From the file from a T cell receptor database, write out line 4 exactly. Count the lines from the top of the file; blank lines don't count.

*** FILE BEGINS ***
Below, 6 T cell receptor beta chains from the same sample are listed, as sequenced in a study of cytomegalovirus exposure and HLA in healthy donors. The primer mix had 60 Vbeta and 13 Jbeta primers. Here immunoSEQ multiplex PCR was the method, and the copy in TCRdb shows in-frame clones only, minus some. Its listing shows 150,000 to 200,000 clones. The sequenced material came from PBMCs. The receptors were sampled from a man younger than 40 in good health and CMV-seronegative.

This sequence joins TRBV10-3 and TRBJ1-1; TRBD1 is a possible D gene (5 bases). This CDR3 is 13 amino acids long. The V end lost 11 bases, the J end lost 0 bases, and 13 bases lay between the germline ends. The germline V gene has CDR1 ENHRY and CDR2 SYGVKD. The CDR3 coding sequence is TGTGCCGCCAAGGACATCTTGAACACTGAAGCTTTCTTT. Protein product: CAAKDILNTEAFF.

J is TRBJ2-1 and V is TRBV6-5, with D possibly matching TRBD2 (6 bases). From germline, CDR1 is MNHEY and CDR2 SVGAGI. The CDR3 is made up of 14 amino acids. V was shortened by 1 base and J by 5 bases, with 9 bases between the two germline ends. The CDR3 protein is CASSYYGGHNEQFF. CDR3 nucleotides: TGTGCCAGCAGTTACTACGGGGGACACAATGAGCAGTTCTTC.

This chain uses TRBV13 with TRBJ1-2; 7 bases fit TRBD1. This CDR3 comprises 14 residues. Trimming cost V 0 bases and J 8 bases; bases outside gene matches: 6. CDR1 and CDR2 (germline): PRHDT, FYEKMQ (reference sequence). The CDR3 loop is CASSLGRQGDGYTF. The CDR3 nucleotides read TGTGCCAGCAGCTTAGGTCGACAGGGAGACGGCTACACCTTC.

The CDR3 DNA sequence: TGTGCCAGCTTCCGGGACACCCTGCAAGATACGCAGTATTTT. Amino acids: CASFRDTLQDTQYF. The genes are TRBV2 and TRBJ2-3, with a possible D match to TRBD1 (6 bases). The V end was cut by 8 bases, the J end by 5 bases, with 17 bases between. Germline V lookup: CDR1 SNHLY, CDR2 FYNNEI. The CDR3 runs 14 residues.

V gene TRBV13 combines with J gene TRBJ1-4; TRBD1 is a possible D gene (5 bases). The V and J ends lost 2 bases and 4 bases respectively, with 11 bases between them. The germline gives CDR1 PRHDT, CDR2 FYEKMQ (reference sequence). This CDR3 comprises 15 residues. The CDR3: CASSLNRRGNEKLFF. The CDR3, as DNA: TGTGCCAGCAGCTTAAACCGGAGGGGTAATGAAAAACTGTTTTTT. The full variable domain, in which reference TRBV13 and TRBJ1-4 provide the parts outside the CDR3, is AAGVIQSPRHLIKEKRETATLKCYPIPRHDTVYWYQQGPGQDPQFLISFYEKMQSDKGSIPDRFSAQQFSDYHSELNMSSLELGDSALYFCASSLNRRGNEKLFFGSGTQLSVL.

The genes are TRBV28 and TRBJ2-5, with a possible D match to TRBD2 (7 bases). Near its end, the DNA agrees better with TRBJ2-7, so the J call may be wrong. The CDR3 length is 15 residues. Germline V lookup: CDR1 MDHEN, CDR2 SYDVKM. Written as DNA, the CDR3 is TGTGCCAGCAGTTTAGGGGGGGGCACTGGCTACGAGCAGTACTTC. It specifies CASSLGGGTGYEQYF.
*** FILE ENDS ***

This chain uses TRBV13 with TRBJ1-2; 7 bases fit TRBD1. This CDR3 comprises 14 residues. Trimming cost V 0 bases and J 8 bases; bases outside gene matches: 6. CDR1 and CDR2 (germline): PRHDT, FYEKMQ (reference sequence). The CDR3 loop is CASSLGRQGDGYTF. The CDR3 nucleotides read TGTGCCAGCAGCTTAGGTCGACAGGGAGACGGCTACACCTTC.